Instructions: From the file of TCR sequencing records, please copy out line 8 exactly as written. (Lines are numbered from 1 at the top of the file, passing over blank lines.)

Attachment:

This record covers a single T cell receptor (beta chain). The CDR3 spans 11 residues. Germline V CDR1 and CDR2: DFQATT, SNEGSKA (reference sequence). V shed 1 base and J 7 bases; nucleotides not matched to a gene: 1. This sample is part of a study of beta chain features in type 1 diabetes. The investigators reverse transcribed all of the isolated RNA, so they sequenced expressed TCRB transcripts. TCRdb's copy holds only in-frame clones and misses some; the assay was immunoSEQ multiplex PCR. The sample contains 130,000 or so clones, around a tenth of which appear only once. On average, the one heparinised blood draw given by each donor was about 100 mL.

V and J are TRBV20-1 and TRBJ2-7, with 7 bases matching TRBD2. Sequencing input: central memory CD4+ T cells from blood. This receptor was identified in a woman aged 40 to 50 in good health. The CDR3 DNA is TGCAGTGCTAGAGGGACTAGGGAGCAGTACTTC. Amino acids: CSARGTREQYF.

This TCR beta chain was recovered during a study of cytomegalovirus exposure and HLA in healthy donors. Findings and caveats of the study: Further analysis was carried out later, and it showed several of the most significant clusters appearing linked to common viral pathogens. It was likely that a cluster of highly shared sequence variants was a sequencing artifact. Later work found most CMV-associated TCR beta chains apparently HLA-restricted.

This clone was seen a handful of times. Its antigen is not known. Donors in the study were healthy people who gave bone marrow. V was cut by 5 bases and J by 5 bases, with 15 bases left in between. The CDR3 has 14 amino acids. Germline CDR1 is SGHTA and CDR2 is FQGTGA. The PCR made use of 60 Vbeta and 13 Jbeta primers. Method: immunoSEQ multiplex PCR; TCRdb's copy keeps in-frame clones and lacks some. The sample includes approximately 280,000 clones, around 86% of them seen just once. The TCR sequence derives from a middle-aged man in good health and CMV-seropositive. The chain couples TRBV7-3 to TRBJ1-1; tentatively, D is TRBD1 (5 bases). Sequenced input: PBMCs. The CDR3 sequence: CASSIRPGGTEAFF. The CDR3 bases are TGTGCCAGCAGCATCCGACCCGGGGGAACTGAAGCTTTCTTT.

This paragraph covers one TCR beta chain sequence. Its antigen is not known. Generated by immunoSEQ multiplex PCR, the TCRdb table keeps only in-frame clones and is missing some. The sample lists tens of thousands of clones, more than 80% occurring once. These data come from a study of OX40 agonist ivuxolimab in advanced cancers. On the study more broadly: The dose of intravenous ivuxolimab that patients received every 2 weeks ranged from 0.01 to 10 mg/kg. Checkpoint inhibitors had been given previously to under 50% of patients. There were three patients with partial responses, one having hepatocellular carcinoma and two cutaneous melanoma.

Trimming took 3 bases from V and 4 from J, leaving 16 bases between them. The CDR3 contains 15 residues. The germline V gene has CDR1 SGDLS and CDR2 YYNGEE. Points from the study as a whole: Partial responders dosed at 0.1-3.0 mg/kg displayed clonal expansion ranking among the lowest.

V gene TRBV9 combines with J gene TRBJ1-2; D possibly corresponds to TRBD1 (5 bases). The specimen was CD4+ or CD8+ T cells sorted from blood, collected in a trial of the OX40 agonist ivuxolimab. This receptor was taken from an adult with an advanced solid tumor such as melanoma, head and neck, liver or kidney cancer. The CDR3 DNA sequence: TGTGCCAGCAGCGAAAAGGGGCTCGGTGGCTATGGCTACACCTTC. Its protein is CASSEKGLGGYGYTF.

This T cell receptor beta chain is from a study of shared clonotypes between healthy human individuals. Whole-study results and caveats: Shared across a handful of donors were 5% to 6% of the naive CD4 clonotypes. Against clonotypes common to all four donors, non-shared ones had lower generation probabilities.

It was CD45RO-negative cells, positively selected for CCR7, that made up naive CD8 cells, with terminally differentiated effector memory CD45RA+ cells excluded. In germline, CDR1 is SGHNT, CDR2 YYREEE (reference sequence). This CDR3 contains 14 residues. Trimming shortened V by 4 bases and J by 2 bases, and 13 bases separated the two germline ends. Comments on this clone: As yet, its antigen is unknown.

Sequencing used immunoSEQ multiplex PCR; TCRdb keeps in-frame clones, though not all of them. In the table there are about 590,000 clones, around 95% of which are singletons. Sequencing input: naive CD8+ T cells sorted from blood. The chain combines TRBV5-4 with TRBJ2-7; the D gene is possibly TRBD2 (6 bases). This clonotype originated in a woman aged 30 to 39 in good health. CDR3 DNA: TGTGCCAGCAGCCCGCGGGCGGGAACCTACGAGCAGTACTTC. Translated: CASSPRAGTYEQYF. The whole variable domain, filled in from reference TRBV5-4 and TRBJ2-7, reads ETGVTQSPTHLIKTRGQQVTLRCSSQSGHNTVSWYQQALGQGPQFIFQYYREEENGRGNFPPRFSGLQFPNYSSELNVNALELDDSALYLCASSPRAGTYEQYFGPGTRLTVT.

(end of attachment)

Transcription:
This T cell receptor beta chain is from a study of shared clonotypes between healthy human individuals. Whole-study results and caveats: Shared across a handful of donors were 5% to 6% of the naive CD4 clonotypes. Against clonotypes common to all four donors, non-shared ones had lower generation probabilities.